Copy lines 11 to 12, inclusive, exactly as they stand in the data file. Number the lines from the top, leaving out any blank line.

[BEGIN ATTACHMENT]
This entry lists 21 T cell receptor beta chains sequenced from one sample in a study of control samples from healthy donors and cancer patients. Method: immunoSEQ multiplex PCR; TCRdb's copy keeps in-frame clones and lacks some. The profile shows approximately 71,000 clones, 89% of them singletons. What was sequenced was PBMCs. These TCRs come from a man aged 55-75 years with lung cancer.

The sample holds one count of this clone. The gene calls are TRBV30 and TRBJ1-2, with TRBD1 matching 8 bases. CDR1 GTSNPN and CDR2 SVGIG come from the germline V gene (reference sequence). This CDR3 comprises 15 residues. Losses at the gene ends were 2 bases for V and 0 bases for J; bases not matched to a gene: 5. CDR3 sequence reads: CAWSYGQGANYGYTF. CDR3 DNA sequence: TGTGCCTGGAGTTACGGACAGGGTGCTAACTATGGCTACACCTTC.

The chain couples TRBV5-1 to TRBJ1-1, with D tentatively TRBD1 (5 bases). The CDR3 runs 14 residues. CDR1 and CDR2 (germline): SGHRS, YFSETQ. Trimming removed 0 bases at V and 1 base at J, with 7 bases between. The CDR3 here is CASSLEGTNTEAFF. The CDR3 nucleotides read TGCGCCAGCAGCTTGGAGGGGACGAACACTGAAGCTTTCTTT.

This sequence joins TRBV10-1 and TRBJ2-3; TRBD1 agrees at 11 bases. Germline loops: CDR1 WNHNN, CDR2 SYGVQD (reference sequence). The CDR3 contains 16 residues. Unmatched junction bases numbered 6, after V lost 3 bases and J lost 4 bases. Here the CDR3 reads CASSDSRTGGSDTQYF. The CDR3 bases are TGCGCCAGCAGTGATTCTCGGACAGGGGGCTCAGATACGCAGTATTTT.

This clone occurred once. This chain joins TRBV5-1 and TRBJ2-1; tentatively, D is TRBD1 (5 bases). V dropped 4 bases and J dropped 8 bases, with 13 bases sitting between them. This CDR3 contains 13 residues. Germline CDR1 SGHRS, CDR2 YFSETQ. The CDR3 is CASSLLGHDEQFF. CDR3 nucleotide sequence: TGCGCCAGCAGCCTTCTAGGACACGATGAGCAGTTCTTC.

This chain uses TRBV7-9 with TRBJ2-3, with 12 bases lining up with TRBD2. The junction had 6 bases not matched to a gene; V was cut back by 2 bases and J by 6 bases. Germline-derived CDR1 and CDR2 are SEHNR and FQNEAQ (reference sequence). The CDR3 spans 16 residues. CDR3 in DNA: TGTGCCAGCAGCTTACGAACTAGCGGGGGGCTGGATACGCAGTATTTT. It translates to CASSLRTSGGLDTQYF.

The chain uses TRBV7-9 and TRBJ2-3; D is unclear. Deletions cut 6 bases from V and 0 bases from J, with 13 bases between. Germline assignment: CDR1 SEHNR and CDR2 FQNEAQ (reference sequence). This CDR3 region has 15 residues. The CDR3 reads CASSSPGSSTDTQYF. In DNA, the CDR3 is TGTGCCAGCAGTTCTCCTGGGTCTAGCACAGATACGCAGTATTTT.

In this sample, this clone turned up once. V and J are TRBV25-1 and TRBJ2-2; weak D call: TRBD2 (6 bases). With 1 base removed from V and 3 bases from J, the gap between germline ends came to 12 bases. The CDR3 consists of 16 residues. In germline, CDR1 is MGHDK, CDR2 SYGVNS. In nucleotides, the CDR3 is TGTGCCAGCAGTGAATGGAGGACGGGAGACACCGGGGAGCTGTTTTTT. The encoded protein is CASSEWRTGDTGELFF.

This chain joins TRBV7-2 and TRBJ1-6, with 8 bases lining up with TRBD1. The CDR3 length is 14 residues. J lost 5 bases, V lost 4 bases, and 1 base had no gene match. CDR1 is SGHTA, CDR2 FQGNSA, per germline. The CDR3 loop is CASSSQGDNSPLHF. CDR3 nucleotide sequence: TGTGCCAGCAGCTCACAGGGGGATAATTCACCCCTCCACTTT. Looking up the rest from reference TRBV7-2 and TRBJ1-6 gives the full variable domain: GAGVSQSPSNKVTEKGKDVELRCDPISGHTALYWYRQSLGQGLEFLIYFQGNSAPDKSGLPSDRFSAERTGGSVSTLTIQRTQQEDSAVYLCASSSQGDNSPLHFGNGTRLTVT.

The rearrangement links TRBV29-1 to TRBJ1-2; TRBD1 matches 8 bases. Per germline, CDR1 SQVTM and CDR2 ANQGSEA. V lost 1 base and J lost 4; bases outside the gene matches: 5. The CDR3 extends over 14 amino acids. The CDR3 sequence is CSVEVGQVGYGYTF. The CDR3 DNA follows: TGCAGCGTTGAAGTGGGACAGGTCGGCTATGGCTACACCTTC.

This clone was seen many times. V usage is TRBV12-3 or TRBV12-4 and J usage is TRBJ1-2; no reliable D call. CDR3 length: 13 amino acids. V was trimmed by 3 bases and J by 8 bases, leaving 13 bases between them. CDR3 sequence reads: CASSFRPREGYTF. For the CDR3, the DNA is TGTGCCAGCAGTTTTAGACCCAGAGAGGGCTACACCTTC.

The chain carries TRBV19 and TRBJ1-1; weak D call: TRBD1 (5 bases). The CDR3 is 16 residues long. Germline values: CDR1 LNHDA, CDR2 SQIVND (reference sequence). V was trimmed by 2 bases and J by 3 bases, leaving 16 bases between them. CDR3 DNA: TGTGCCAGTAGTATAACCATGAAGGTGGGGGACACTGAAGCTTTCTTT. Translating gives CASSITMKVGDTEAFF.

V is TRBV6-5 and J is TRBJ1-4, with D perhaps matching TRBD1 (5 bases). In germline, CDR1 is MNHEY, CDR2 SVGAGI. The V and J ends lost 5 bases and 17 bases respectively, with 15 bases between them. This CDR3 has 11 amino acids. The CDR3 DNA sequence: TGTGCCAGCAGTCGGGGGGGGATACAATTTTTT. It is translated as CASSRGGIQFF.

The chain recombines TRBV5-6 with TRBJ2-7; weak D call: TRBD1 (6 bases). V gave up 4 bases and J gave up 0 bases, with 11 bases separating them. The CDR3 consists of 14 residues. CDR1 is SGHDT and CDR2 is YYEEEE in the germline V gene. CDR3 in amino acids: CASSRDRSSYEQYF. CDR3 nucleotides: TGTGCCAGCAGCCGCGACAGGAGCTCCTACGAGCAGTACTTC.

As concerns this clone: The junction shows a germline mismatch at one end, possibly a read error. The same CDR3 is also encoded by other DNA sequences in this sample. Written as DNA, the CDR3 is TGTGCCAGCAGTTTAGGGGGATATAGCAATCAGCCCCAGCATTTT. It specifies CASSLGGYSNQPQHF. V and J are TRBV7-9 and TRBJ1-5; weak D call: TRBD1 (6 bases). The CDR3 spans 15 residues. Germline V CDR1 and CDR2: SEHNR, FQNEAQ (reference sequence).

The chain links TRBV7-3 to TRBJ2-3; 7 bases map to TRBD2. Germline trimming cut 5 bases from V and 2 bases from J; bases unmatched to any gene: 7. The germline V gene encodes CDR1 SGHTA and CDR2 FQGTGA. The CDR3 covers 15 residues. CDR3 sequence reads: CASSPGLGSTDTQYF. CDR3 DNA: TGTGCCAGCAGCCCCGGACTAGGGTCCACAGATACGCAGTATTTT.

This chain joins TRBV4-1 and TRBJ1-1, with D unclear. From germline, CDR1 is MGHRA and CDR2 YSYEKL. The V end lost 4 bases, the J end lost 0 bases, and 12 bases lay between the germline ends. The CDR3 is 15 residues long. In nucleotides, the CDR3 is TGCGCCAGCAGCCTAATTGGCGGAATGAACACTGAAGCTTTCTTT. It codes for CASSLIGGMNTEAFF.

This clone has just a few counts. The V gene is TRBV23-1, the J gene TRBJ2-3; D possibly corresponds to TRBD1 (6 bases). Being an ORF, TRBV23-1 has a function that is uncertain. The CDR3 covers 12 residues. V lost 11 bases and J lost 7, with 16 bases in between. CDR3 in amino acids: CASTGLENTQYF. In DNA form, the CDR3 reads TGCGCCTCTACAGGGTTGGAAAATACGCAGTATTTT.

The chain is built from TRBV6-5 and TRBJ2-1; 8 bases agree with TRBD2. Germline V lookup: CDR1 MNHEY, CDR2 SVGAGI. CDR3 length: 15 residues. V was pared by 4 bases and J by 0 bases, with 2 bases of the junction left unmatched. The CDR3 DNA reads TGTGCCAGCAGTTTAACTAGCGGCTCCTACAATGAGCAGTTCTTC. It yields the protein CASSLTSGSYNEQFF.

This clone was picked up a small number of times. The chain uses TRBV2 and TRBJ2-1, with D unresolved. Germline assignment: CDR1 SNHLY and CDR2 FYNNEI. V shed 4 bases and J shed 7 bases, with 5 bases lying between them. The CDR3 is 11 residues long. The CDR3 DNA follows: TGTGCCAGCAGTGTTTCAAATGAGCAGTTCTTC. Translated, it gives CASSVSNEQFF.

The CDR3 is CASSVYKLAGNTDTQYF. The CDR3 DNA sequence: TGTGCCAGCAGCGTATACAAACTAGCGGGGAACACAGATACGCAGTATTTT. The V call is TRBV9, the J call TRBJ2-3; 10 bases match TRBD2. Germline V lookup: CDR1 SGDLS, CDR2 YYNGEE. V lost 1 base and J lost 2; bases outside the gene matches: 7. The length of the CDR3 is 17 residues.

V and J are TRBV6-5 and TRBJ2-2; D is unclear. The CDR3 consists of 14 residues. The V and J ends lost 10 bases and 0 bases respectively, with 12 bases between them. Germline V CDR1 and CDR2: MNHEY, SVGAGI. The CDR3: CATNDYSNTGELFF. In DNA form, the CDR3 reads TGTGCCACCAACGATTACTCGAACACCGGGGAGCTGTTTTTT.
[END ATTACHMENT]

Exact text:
This clone was seen many times. V usage is TRBV12-3 or TRBV12-4 and J usage is TRBJ1-2; no reliable D call. CDR3 length: 13 amino acids. V was trimmed by 3 bases and J by 8 bases, leaving 13 bases between them. CDR3 sequence reads: CASSFRPREGYTF. For the CDR3, the DNA is TGTGCCAGCAGTTTTAGACCCAGAGAGGGCTACACCTTC.

The chain carries TRBV19 and TRBJ1-1; weak D call: TRBD1 (5 bases). The CDR3 is 16 residues long. Germline values: CDR1 LNHDA, CDR2 SQIVND (reference sequence). V was trimmed by 2 bases and J by 3 bases, leaving 16 bases between them. CDR3 DNA: TGTGCCAGTAGTATAACCATGAAGGTGGGGGACACTGAAGCTTTCTTT. Translating gives CASSITMKVGDTEAFF.